According to news reports, more than 40 countries have now banned arrivals from the UK, because of mounting concerns over a new, more transmissible mutation of the new coronavirus, although health officials there stress that there is no evidence it is more deadly, or that it would not respond in the same way to the vaccines cleared for emergency use.
“The bottom line is that we need to suppress transmission of all SARS-CoV-2 viruses as quickly as we can”, World Health Organization (WHO) Director-General Tedros Adhanom Ghebreyesus told a regular press briefing.
Media briefing on #COVID19 with @DrTedros https://t.co/v4Nk0RLAJ9
— World Health Organization (WHO) (@WHO) December 21, 2020
“The more we allow it to spread, the more opportunity it has to change”, he added.
In early 2021, $4.6 billion in additional funding will be needed to purchase COVID-19 vaccines for at least 20 per cent of low and lower middle income countries, according to the WHO chief.
“This will ensure health workers and those at highest risk of severe disease are vaccinated, which is the fastest way to stabilize health systems and economies and stimulate a truly global recovery”, he said.
Charting new courses
As part of the hundred-hundred initiative – a major sprint by WHO, the UN Children’s Fund (UNICEF) and the World Bank to support 100 countries in conducting rapid readiness assessments and develop country-specific plans within 100 days for vaccines and other COVID-19 tools – 89 countries have already completed assessments and teams are working round the clock to ensure that governments and health systems are ready for the global vaccine rollout.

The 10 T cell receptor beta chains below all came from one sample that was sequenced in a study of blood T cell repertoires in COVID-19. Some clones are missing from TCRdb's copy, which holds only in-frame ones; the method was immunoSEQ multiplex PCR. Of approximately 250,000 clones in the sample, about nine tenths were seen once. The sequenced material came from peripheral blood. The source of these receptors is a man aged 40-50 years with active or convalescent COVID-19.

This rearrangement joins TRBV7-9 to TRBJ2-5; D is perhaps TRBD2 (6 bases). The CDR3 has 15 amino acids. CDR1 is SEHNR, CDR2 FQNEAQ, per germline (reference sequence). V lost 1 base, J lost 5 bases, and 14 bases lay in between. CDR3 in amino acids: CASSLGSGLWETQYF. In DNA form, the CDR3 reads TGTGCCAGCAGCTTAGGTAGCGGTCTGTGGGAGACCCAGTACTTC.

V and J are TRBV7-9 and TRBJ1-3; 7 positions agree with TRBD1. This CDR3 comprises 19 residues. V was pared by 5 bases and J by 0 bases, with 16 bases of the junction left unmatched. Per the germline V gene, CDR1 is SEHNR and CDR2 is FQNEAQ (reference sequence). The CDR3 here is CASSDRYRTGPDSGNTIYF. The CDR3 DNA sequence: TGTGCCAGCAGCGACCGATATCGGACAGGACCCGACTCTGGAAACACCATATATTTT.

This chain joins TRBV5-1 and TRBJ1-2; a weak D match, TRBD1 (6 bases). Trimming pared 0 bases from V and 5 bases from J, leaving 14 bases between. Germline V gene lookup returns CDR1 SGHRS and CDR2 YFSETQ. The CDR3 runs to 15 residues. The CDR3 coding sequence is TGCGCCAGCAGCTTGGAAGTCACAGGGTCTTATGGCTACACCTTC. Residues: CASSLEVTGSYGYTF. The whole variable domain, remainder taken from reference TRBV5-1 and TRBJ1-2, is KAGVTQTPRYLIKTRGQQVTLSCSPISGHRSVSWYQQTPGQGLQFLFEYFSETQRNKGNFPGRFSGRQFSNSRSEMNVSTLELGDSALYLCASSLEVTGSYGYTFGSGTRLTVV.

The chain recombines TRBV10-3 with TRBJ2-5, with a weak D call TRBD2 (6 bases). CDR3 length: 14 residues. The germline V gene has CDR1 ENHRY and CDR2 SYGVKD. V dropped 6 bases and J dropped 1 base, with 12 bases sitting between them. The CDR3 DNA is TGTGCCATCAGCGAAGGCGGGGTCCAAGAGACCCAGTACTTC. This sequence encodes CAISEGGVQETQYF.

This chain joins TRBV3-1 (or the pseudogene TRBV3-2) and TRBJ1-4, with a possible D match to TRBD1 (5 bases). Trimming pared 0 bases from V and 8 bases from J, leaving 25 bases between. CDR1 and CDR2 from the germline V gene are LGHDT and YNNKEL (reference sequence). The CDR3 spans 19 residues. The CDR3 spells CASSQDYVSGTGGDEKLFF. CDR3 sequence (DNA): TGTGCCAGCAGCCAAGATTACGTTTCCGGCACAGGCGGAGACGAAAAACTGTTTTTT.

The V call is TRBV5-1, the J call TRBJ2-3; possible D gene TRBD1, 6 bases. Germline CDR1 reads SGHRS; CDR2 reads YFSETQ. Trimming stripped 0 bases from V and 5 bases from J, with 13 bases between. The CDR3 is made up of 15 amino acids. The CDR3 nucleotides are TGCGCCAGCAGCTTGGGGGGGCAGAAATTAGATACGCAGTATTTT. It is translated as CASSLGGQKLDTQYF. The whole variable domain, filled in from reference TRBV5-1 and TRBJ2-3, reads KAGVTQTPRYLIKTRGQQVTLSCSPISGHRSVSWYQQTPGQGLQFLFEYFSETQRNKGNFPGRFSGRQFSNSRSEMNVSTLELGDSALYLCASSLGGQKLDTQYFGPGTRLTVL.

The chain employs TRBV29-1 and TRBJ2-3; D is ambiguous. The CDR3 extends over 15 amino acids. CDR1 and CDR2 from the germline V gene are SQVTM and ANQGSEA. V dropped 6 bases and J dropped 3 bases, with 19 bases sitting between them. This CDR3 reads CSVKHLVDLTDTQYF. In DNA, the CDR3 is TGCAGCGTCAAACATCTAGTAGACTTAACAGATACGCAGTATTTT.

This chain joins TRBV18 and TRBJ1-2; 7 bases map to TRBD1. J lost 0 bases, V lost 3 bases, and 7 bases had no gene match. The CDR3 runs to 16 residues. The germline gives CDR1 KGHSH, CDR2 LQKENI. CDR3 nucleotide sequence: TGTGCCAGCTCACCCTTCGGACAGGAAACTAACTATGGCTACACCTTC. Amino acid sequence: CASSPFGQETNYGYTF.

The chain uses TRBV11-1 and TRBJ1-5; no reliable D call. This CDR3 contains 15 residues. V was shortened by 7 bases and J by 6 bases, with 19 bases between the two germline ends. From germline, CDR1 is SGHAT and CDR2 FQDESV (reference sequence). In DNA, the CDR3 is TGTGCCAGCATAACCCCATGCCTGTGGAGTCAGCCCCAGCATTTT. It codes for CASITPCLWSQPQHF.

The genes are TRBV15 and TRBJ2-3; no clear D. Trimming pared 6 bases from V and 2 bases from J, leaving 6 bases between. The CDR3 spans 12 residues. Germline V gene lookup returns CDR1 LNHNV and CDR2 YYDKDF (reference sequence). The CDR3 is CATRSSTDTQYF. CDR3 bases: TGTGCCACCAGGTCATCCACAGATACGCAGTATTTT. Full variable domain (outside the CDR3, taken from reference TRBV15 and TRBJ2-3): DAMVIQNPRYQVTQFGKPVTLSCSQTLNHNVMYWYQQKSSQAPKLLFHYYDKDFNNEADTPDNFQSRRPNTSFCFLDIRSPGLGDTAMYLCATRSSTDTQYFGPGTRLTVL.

While the pandemic has exploited the world’s vulnerabilities and inequalities, it has also shown that “in the face of an unprecedented crisis, we can come together in new ways to confront it”, said Tedros.
“Every crisis is an opportunity to question the way we do things, and to find new ways of doing them”, he upheld.
For 30 years, the UN Development Programme (UNDP) has published an annual snapshot of global development. The 2020 Human Development Report, released last week, takes an in-depth look at the COVID-19 pandemic and what it might mean for the future.
While acknowledging that the coronavirus outbreak has led to an unprecedented development crisis, UNDP chief Achim Steiner told journalists at the regular WHO briefing that that it can, however, be turned into a “gateway” for deploying social norms, incentives and nature-based solutions.
He flagged that the equitable distribution of COVID vaccinations requires governments to work together in unprecedented ways and called it “the ultimate stress test for planetary health” as it will be delivering the “largest public health intervention of a lifetime and driving an inclusive and green recovery”.
Mr. Steiner doubled down on the belief that empowering people can bring about the action needed to live in balance with the planet in a fairer world.
He reiterated UNDP’s commitment to play its part, along with WHO, the UN family, and GAVI, the vaccine alliance, and others through the ACT Accelerator and the third Sustainable Development Goal’s (SDGs) Global Action Plan.